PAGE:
Whilst this isn't the first suitcase with self-weighing capabilities, this is the first suitcase that weighs your items as you place them into the case, whilst others require you to fill your suitcase, zip it up and then it will weigh the case. It doesn't sound like much, but TUL are trying to remove a large portion of the hassle of having to force your case closed just to find out your under/overweight and having to reopen the case to start over again.

The TUL suitcase will cost roughly £123 for a medium-sized suitcase, however it's not yet readily available. The chaps behind the idea have created a kickstarter page and need to raise $95,000 / £53,000.

I'm not sure how I feel about paying this much for a suitcase, but I love the concept!


Bad PR

I, personally, hate the thought of ever having to use estate agents - the thought of being at work whilst estate agents are showing complete strangers around your home just unnerves me. Also, I'm quite untrusting of people I don't know, and stories such as this just go to show me why I'm right to be this way...

Jon Charter's wife had just gifted him with a covert security camera for his birthday and he decided to test it out and see what it was like - he installed the camera and left for work. Whilst at work, he remembered the camera and decided to log in and see if it worked or not...

Just as Jon logged in to his camera, George, an estate agent for Your Move Sterling & Co, was showing a couple around Jon home and, boy what great timing, Jon just so happened to see George stealing chocolate from his home!

After seeing the footage, Jon phoned the police, George has since lost his job and the estate agents have compensated Jon and his wife for the situation they've been in - which is all good and well, but things like this shouldn't happen in the first place.

George tried to claim he had recently fainted a lot and needed sugar - if this was the case he should know to carry chocolate around with him, instead of stealing it (if you ask me, he was terrified he'd get in tonnes of trouble with the police and came up with the excuse as a sort-of sob story). I also doubt that Jon logged in coincidentally at the same time George was at his home - but there's nothing wrong with that as I'd want to keep an eye on people in my home too!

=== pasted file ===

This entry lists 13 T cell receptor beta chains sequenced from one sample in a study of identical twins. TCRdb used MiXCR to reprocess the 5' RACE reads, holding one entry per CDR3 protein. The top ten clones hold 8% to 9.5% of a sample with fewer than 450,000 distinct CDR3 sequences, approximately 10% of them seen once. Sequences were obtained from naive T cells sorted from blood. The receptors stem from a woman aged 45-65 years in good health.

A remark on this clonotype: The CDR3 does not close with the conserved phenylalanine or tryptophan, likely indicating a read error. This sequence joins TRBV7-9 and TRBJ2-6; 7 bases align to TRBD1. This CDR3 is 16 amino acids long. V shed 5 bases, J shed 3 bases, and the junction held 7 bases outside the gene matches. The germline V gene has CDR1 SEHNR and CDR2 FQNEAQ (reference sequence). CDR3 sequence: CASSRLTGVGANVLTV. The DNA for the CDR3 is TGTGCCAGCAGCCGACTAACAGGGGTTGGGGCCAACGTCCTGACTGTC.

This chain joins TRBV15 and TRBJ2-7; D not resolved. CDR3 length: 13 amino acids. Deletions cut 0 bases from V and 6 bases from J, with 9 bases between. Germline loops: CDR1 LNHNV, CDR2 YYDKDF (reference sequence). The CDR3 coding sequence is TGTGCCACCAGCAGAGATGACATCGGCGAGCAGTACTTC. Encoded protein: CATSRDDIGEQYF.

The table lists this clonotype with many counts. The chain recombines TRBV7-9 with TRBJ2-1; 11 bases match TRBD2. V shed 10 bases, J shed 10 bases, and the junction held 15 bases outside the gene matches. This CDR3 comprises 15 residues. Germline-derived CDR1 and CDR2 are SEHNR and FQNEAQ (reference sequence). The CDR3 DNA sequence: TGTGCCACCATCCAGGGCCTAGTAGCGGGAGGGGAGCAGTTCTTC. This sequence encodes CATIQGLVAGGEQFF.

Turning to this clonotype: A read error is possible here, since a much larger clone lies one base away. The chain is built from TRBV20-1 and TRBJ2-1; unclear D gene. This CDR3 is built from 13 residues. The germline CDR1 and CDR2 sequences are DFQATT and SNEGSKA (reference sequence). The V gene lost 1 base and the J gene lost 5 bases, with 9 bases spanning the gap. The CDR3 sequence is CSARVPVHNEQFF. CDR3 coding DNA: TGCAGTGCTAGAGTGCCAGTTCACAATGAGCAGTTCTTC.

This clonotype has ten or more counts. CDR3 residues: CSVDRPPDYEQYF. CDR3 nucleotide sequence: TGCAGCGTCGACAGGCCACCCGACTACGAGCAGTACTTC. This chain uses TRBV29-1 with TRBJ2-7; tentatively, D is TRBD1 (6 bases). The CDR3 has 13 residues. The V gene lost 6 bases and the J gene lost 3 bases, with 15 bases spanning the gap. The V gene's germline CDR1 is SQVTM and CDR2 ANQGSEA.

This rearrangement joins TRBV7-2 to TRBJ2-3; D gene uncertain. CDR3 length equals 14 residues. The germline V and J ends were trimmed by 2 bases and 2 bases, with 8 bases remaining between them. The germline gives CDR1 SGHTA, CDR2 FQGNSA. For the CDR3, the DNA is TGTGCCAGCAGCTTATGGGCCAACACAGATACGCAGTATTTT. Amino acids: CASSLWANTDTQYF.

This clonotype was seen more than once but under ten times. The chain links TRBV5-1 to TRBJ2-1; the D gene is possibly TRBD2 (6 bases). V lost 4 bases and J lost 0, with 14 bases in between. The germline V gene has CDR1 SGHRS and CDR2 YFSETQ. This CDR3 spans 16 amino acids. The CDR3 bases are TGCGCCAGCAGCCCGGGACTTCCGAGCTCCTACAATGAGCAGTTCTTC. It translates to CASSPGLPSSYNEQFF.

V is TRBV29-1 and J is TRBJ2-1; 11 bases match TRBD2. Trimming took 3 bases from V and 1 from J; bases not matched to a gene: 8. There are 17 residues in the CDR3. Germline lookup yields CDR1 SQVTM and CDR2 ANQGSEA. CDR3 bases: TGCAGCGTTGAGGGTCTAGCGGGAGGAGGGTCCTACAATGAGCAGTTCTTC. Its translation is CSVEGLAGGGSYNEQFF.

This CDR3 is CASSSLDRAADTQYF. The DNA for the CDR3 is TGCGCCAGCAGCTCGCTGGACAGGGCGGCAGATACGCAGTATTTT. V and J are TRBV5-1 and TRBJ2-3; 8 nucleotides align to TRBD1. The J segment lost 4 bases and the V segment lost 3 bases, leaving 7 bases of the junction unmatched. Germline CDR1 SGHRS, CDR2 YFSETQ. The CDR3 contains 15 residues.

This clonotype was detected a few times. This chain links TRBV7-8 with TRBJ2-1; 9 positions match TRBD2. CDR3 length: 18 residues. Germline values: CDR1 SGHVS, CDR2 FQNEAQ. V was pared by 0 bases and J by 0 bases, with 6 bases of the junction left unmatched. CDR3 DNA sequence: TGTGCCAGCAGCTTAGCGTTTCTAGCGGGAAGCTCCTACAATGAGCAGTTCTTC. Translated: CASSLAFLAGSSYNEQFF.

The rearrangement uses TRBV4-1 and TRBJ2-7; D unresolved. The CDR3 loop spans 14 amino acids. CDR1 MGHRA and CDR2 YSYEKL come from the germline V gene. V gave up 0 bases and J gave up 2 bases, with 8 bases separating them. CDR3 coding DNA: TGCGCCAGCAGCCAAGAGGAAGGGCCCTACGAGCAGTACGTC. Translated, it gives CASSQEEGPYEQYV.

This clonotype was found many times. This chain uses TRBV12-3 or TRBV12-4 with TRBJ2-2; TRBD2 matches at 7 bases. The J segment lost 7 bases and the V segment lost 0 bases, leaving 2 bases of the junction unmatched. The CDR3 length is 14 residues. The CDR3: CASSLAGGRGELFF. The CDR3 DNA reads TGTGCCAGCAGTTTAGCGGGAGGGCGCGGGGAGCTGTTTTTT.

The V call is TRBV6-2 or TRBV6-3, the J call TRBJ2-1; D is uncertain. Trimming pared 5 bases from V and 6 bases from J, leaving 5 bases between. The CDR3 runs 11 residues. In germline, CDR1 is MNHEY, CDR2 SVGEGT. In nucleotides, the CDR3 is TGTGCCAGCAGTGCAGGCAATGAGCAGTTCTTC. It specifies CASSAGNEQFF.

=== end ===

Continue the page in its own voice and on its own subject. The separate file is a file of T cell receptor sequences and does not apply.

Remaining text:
This isn't the first story I've heard about estate agents acting inappropriately in houses they're attempting to sell, and I doubt it's going to be the last.

You can keep up-to-date with all of our PR ramblings by signing up to our awesome newsletter by clicking this link - http://10yt.is/NL - or by following me on Twitter - @SamSummersPR

PR Samantha 10Yetis Samantha posted on 17/09/2014

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Sep 15th 2014

10 Yetis Examples of Good and Bad Public Relations - Monday 15th September 2014

Happy Monday PR fans, Scott here to bring you my take on the activity over the weekend. Enjoy!

Good PR

Today's Good PR award goes to the LadBible.

Everyone's favourite cheeky site have pulled a cracker today to celebrate Prince Harry's 30th Birthday. The online community have covered a van with a giant billboard to celebrate the prince's 30th birthday.

Titled with the words 'Happy 30th Birthday Prince Harry' and the hashtag #HappyAsHarry, the van also features a picture of Prince Harry having a grope of Pippa Middleton's backside!

Whilst I'm sure many men are envious of Harry in the picture, it's a really funny and clever way for the LadBible to promote their often frowned upon site.

PR BLOG

Image courtesy of The LadBible/Twitter

Bad PR

Today's Bad PR goes to the ever controversial Kanye West.

The infuriating rapper, come producer, has had an absolute nightmare at a recent gig, where he asked all of those in the crowd to stand on their feet - refusing to perform his next song until they did.

For a start, who does Kanye West think he is? He very clearly has one inflated ego to think everyone must stand for him - I'm surprised he didn't asked them to bow at his feet whilst he was at it.

If this wasn't bad enough, the Gold Digger singer (ironic, eh?) sent his security guards over to investigate why two young audience members had not got to her feet. Then came incredibly prolonged awkwardness, in which Kanye West refused to perform, claiming that either they stand or get thrown out. The crowd then proceeded to chant 'stand up' at the presumably terrified youngsters. These two young audience members had a very good reason for not standing up... they were in wheelchairs.

Kanye you are well and truly a douche bag.

PR BLOG

Image courtesy of Mail Online

PR scott 10Yetis scott posted on 15/09/2014

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Sep 12th 2014

10 Yetis Examples of Good and Bad Public Relations - Friday 12th September 2014

The weekend is heeeerrree... and no better time than right now to catch up on today's Good & Bad PR. Enjoy x

Good PR

With tragic beginnings, the news broke today that Manchester Dogs Home was attacked by a blaze which tore through the building, destroying the premises and taking the lives of 60 canines. The naturally heartbreaking story attracted genuine media attention, with communities jumping on board to help out. Local heroes were named for helping rescue dogs from the flames, many people have come forward to rehome those who survived the awful ordeal and, financially, the Home has seen a jawdropping surge in kind donations, raising almost £500,000 on their JustGiving at the time of writing.